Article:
There are still a few reasons for the Tories to be cheerful - GulfToday

There are still a few reasons for the Tories to be cheerful

Sean O'Grady


Associate Editor of the Independent.

Nigel Farage

Nigel Farage

Being a compassionate fellow, and even though I’ve never voted Conservative (if that’s a clue), I’m moved by the plight of the party. I know they’re a bunch of mountebanks, cheats and crooks – and occasionally all three can be combined in some of their leading personalities — but at times it feels as though they’re being subjected to a punishment beating. Obviously, many voters feel betrayed by them, not to mention deceived, and many of their scandals, including the latest insider betting affair, are entirely a result of their own venal natures. But come on. They’re being pulped so hard that there may be nothing left by 5 July. You can hear the desperation in their voices as they implicitly concede defeat and beg to be left with enough MPs to mount a decent opposition to the “socialist one-party state”.

The quality of mercy is not strained, so I’d like to cheer them up by offering a few reasons for the Tories to be cheerful. Yes, cheerful. After all, things can only get better... First, forget about Reform UK. They won’t get more votes than you, whatever they say, and they will get only a few MPs. Yes, Nigel Farage will have a base in the Commons, but he’ll make a poor parliamentarian and is far too lazy to take it seriously. He’ll be bored, and he and the rest of his small collection of fruitcakes will argue with each other, drop endless gaffes, and split, as their predecessors in the European parliament did, and as the hard right always do.

They’re a fractious bunch at the best of times, and they’ll be bitterly divided on whether they want to join a changed Tory party, merge with it, or destroy it. Hold your nerve, take them on for a change, and stay focused on the middle ground, and you’ll have a chance of getting back into power in a few years. Indeed, that may happen as soon as the next election. This election will prove what has been true for some time, which is that the voters are less tribal and more volatile than ever. In contrast even to, say, the 1990s, there must be very few people out there who can say they always vote for the same party, even in general elections, and never abstain. The Conservatives — not the Liberal Democrats, or Farage’s virtual party — are the only plausible alternative government. If people are eventually disillusioned with Labour, then they’ll really have no other choice.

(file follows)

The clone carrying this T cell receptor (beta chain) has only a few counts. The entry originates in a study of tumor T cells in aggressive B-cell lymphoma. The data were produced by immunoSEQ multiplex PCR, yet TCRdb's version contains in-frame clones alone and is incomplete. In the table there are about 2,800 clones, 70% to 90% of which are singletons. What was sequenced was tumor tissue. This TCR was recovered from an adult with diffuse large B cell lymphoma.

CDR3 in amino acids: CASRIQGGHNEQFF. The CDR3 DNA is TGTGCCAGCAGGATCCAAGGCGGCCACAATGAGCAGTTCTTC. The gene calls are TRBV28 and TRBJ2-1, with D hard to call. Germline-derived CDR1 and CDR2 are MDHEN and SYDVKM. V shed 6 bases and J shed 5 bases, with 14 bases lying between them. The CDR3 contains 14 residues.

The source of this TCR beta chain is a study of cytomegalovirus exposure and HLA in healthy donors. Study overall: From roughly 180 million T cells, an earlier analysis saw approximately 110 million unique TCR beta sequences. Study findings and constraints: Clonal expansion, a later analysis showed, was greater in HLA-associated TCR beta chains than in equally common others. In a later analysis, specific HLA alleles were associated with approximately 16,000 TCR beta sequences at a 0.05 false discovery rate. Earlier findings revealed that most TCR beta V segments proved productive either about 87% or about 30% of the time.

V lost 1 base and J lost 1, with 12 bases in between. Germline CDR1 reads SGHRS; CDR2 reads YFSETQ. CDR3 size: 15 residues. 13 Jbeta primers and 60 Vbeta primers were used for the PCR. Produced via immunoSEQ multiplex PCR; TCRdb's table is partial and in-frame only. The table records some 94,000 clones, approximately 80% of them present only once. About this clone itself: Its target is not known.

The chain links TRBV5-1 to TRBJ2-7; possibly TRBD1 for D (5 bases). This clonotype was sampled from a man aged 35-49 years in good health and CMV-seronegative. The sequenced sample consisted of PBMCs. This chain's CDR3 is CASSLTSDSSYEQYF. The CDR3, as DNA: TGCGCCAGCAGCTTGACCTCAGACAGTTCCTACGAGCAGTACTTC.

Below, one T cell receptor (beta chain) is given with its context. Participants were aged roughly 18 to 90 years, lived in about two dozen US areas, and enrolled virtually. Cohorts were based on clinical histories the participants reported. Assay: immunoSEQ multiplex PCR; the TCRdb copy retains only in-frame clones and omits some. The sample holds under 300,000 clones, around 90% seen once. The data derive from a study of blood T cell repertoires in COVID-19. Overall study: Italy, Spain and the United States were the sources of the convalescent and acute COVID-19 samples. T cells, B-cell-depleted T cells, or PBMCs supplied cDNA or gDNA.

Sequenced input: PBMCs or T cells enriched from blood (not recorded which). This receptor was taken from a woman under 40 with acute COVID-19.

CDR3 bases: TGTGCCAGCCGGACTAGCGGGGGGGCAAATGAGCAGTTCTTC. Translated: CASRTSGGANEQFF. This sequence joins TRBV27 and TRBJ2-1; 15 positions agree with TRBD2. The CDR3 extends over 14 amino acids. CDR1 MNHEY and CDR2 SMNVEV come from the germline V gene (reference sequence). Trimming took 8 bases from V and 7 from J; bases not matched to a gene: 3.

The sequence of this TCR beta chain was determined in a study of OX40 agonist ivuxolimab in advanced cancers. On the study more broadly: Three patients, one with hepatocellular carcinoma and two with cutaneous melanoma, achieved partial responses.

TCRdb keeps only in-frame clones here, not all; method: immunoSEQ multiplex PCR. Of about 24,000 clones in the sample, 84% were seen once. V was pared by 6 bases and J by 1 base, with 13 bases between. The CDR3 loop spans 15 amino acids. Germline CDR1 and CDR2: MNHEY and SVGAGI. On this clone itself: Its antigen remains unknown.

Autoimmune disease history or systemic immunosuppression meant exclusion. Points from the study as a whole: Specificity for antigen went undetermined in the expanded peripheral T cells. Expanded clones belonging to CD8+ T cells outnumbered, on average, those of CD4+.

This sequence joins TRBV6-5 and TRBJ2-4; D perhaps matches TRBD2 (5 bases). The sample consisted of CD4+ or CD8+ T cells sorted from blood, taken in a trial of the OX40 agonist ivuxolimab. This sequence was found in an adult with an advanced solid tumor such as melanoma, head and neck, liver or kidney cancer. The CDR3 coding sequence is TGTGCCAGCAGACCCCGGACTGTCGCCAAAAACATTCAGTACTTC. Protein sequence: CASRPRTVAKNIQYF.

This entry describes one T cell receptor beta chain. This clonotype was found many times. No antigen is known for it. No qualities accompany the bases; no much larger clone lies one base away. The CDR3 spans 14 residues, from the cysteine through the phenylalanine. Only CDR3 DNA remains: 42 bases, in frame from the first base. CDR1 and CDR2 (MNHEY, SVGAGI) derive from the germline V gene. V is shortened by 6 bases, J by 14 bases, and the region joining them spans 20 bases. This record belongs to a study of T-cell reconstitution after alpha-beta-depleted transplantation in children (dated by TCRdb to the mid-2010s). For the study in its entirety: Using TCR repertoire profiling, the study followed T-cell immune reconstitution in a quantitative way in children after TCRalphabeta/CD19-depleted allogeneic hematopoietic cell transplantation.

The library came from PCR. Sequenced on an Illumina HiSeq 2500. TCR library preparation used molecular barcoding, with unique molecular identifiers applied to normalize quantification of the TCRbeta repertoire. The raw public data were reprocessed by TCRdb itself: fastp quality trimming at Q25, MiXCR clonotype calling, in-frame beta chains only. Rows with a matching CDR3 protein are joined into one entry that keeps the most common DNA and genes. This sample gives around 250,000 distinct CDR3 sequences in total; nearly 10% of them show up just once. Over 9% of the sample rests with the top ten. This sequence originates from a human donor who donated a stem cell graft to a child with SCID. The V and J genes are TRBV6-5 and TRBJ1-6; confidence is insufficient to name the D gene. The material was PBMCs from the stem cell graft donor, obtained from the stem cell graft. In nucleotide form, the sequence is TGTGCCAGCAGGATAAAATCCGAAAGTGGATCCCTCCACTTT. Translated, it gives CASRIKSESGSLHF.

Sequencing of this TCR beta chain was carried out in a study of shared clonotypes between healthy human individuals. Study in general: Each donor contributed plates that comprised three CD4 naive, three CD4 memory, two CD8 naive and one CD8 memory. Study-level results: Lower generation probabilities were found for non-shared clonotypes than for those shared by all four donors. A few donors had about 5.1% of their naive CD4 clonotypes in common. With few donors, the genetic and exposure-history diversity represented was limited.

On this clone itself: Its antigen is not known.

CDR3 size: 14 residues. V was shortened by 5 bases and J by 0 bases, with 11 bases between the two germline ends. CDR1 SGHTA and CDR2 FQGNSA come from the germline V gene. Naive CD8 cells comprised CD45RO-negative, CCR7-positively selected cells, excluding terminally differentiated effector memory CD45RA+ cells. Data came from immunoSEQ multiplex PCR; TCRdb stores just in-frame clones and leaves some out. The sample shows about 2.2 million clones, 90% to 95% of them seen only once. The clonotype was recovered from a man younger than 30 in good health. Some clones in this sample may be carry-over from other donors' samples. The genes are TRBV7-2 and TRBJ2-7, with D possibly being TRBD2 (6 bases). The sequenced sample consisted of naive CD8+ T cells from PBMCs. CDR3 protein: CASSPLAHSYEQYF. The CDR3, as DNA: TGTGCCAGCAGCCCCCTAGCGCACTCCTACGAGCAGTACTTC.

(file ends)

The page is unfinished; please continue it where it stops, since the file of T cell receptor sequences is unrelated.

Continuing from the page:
Will the Starmer administration become unpopular? You bet (if you’ll pardon the expression). There are very tough times ahead, and it’s fair to say that, one way or another, an organised Tory opposition can make the best of them. Rachel Reeves always says she won’t need to raise taxes for anything that is in the Labour manifesto. Correct. That just leaves the mass of expensive problems that aren’t mentioned in the manifesto. In no particular order, they are: annual NHS winter crises (for which they will resort to “sticking plasters”, just like the Tories did); some sort of crunch in adult social care, probably linked to the widespread financial crisis in local authorities, which will need cash injections; the collapse and subsequent financial rescue of some universities; a hurried ramping up of defence spending; and persistently slightly high inflation, which will keep interest rates higher than ideal.

As for growth, how they’re going to make the UK the fastest-growing economy in the G7 is at best unclear (especially as Reeves can’t exercise any control over how quickly France, Italy, Canada, America, Japan or Germany expand). There will be much for a skilful opposition to exploit. Starmer hasn’t abolished the electoral cycle.

The Tories also ought to view their imminent slaughter as an opportunity. Losing the experience and wisdom of Liz Truss, for example — perfectly acceptable. Would they really miss the leadership skills of Suella Braverman? The popular appeal of Jacob Rees-Mogg?

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